Abby (Heigl) is the producer of a failing morning television show, once known for its intelligence. Mike (Butler) is the host of a misogynistic, sex-charged late night show called The Ugly Truth that gives people relationship advice, which usually boils down to “All men want to do is screw, so ladies, spread those legs,” except in an even crasser manner. In order to pull in some ratings, one of Abby’s bosses brings in Mike to do “The Ugly Truth” as part of their morning segment, and ratings immediately skyrocket when he talks dirty to the camera, makes it known that successful women intimidate men to impotency, and shows two girls wrestling in a tub of cherry jello. Abby, meanwhile, watches in horror.

She has troubles of her own though, because she has zero ability when it comes to romantic interactions. She has a ’10 list criteria’ and makes it known on the first date how many the guy fulfills, and reveals that she has done a background check on them. I don’t came godliness when it comes to the dating game, but is anybody really that stupid? We can hope not.

Anyway, once Abby meets her hunky next door (doctor) neighbor, and since all women are shallow, stupid money whores, she begins her attempt to woo him, with Mike’s help. His advice: be overtly sexual and play hard to get.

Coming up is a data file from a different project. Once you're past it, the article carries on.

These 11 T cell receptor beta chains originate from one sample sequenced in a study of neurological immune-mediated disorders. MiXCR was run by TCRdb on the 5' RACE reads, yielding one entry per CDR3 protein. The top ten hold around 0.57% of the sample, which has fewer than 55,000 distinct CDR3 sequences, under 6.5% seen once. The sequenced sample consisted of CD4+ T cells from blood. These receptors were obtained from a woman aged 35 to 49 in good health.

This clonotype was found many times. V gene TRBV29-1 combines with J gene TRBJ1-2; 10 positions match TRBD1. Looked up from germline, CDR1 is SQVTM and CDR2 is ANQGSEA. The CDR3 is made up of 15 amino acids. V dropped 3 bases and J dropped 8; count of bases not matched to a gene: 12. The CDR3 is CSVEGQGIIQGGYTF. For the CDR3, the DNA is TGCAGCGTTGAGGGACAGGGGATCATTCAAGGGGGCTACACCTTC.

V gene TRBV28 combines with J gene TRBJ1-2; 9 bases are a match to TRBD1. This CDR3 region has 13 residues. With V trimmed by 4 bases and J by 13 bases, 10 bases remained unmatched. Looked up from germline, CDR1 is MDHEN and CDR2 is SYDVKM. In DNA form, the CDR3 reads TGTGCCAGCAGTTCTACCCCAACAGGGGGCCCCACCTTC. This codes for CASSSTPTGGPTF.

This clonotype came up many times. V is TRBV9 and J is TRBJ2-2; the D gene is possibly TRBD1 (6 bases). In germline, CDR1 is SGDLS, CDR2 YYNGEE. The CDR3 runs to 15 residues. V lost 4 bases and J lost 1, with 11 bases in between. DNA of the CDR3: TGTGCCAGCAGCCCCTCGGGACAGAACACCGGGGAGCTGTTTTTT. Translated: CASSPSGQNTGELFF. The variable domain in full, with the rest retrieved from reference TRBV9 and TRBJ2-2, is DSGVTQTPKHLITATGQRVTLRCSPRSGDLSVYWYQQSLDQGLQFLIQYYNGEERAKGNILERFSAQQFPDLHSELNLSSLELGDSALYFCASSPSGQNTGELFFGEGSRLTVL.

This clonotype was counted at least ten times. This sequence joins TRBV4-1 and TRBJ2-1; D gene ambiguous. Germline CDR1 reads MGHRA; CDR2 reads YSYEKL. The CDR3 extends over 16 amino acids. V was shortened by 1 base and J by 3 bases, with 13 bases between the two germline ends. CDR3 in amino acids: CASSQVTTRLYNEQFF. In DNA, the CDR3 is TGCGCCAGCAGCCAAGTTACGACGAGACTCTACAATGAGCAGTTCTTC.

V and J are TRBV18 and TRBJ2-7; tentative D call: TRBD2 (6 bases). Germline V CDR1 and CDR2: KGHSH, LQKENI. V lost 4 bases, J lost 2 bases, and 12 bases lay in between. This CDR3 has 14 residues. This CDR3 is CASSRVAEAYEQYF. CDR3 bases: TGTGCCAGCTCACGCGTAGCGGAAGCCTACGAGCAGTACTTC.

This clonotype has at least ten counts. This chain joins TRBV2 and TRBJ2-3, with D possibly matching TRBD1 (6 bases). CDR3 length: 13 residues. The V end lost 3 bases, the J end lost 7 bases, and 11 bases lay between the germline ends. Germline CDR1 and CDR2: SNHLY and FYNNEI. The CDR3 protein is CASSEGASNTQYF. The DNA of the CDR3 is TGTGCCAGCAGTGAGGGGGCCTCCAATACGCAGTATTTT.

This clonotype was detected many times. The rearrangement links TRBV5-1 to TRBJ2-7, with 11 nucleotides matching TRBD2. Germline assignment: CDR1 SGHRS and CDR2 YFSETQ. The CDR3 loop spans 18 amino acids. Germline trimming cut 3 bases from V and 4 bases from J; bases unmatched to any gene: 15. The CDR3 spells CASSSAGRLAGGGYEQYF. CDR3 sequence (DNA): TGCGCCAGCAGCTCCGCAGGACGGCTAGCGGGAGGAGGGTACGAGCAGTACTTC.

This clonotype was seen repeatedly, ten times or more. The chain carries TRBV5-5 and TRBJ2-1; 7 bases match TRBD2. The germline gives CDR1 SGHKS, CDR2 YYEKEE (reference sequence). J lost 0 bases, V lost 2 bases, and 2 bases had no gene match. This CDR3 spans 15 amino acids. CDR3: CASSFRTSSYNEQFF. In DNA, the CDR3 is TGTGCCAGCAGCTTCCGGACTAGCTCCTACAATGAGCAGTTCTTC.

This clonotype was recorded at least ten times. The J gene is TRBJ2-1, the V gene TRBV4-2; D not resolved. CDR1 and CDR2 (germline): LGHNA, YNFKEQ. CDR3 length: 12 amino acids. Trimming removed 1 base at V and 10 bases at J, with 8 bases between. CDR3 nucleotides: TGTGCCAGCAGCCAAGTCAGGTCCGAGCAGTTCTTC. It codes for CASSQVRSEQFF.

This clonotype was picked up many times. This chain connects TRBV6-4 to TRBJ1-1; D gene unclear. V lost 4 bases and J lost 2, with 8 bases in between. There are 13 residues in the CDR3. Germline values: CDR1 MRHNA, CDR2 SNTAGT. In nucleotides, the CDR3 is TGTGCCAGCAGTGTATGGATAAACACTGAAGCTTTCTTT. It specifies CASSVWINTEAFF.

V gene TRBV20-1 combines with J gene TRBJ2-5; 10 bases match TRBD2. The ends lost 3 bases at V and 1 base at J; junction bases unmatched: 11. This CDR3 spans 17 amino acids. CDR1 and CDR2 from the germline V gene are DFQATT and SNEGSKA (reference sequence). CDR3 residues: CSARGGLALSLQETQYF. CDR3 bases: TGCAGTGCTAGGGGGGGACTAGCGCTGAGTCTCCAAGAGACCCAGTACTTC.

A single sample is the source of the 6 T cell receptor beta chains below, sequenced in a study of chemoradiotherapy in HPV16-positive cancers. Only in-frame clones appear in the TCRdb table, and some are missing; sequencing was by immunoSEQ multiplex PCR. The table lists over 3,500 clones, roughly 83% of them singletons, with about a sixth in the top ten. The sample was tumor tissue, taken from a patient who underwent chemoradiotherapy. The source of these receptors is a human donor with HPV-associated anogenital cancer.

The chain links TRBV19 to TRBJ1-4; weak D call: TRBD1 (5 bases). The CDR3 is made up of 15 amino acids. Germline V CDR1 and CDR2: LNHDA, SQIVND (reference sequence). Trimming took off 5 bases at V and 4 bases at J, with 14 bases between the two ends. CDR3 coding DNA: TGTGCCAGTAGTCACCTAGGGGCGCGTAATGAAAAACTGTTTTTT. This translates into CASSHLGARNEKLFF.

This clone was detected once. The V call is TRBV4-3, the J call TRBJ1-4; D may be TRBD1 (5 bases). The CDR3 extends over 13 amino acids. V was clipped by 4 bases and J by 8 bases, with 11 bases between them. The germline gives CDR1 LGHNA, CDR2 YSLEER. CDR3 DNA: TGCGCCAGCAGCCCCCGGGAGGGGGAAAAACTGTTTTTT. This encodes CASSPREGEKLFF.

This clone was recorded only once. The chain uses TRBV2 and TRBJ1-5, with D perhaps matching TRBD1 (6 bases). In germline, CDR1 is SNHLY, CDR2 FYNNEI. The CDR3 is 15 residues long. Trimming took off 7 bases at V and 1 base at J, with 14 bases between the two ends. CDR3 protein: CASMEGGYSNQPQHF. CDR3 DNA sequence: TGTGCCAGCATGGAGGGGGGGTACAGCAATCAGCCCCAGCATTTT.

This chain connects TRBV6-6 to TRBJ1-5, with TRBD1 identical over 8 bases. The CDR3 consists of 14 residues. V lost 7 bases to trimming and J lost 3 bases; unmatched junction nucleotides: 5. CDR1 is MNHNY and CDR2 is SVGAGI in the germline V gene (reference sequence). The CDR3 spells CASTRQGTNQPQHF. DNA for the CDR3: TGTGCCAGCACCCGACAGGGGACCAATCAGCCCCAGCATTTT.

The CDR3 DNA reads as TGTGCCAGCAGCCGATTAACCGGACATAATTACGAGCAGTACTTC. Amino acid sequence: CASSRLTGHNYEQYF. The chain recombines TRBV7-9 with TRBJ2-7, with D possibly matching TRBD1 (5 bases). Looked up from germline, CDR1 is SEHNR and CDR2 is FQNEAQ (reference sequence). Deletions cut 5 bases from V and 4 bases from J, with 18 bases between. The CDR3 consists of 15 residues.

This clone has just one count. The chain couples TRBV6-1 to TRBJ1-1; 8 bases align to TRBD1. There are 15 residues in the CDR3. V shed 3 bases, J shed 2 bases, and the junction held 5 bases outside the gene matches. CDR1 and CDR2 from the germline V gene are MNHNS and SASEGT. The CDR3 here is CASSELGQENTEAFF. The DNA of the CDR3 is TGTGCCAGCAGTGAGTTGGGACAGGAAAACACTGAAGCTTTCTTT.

We all know how this ends; the more he helps, the more they bond, yada yada yada. The movie is an R-rated, crass romantic comedy. It’s not the filthiest thing I’ve seen, but it earns its rating. I wasn’t offended by it, in fact I thought it did the whole ‘vulgar’ thing really well. It’s really easy to mess up a movie like this, but I thought it handled the dirtier parts in a manner that seemed borderline realistic.

Now Heigl is fine for what she was required to do, but this movie belongs to Butler. He is a pretty impressive dude. I’ve seen him sing in the Phantom of the Opera and kick ass and scream a lot as King Leonidas, but I’d never seen him do comedy, and wasn’t sure he could pull it off. Turns out he’s a funny guy, and if there’s one thing that makes this movie passable, it’s him. If there’s two things, it’s him and the scene with the vibrating panties.

I can’t decide if the movie was trying to demonstrate that Mike’s simple, dare I say, ‘cocksure’ attitude about relationships is real, or if the “ugly truth” wasn’t so easy. Mike certainly doesn’t approve of his nephew mimicking his tactics, and when they talk it seems that he reveals that he blows out a lot of hot air for cheap entertainment. I certainly don’t approve of his message, that men have no heart and only testicles, and that women are shallow resume loving dependents. But I would like to think that wasn’t the point.